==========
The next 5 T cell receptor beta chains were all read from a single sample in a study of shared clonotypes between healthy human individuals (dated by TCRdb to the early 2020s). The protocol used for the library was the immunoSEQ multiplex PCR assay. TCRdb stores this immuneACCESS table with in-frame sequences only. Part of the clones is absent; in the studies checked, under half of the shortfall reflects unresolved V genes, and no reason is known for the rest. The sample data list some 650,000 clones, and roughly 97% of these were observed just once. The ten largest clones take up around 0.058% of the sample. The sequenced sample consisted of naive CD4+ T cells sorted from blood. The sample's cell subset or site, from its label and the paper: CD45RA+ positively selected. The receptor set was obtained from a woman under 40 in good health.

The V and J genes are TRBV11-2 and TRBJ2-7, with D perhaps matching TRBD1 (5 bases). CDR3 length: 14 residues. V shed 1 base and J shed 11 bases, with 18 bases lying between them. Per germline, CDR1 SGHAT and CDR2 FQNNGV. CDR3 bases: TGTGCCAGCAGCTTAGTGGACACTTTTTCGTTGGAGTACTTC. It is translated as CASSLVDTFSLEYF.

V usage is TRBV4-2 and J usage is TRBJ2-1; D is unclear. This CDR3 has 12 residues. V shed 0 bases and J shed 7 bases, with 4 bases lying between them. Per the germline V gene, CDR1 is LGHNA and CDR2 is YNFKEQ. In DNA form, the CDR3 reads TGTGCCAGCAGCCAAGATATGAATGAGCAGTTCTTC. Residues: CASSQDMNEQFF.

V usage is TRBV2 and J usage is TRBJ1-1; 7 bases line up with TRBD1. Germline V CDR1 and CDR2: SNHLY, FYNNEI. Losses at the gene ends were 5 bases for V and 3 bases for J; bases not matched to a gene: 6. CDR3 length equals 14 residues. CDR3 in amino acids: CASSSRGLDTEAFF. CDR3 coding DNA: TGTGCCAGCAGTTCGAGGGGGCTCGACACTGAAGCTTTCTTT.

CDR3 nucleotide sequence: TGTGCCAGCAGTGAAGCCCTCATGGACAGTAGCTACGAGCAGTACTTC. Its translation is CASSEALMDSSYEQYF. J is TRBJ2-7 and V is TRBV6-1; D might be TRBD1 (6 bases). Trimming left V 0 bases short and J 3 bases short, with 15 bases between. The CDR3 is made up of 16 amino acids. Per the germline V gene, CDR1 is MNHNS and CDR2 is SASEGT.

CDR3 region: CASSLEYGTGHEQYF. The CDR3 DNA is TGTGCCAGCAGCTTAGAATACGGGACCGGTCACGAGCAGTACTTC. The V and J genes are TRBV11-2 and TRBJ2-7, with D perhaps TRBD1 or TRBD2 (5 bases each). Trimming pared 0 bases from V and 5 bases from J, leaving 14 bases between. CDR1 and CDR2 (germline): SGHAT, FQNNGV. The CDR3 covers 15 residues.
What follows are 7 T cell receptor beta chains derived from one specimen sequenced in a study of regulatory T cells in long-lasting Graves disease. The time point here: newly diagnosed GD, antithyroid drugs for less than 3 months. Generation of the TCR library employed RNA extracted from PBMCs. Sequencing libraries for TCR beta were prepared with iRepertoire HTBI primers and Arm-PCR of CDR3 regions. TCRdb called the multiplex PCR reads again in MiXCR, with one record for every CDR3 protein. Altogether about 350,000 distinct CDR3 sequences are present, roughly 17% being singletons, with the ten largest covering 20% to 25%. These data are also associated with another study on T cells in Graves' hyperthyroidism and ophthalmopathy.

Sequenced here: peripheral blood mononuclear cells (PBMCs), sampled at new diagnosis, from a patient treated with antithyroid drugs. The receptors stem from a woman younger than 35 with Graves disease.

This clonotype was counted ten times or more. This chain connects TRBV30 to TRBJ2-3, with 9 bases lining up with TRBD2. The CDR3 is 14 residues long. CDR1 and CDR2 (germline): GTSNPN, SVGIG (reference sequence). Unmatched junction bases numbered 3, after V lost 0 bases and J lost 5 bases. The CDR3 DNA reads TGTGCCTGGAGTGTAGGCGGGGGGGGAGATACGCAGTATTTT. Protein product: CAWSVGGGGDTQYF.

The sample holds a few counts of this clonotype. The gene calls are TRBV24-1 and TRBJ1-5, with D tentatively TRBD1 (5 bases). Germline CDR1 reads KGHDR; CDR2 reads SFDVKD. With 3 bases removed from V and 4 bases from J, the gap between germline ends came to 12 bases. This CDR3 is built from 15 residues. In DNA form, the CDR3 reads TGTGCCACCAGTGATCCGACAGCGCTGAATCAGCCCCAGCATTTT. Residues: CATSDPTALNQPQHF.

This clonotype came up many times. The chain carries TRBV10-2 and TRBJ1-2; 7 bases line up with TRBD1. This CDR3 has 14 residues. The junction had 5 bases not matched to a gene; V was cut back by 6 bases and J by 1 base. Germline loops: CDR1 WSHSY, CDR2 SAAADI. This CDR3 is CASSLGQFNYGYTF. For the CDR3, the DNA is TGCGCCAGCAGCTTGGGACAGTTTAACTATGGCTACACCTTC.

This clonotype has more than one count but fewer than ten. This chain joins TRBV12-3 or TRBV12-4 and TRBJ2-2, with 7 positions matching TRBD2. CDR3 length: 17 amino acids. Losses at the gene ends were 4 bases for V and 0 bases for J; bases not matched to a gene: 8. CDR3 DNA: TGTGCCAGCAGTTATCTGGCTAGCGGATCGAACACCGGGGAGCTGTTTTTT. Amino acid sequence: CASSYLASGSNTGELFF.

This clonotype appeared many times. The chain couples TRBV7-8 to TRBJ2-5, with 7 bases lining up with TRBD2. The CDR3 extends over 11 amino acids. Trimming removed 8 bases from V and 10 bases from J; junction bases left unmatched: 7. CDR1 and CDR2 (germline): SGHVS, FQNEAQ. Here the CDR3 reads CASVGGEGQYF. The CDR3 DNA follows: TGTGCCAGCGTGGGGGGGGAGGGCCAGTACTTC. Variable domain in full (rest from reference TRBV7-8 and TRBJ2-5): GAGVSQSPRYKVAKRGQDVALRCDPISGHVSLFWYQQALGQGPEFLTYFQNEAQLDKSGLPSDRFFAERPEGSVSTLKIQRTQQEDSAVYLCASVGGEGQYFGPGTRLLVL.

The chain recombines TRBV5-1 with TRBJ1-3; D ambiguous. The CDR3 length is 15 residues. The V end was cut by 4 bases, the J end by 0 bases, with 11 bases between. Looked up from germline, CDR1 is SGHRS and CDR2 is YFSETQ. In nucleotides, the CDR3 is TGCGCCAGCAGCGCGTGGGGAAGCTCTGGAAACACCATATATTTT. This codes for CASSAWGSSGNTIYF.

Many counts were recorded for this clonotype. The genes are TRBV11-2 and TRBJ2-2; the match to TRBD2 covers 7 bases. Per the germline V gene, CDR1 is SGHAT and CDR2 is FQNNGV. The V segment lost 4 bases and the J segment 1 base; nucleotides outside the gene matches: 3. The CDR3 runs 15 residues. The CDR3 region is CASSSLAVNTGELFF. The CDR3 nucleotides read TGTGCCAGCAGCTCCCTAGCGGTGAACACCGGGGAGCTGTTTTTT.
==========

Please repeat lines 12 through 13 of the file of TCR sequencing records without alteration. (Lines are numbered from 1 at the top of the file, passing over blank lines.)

This clonotype has more than one count but fewer than ten. This chain joins TRBV12-3 or TRBV12-4 and TRBJ2-2, with 7 positions matching TRBD2. CDR3 length: 17 amino acids. Losses at the gene ends were 4 bases for V and 0 bases for J; bases not matched to a gene: 8. CDR3 DNA: TGTGCCAGCAGTTATCTGGCTAGCGGATCGAACACCGGGGAGCTGTTTTTT. Amino acid sequence: CASSYLASGSNTGELFF.

This clonotype appeared many times. The chain couples TRBV7-8 to TRBJ2-5, with 7 bases lining up with TRBD2. The CDR3 extends over 11 amino acids. Trimming removed 8 bases from V and 10 bases from J; junction bases left unmatched: 7. CDR1 and CDR2 (germline): SGHVS, FQNEAQ. Here the CDR3 reads CASVGGEGQYF. The CDR3 DNA follows: TGTGCCAGCGTGGGGGGGGAGGGCCAGTACTTC. Variable domain in full (rest from reference TRBV7-8 and TRBJ2-5): GAGVSQSPRYKVAKRGQDVALRCDPISGHVSLFWYQQALGQGPEFLTYFQNEAQLDKSGLPSDRFFAERPEGSVSTLKIQRTQQEDSAVYLCASVGGEGQYFGPGTRLLVL.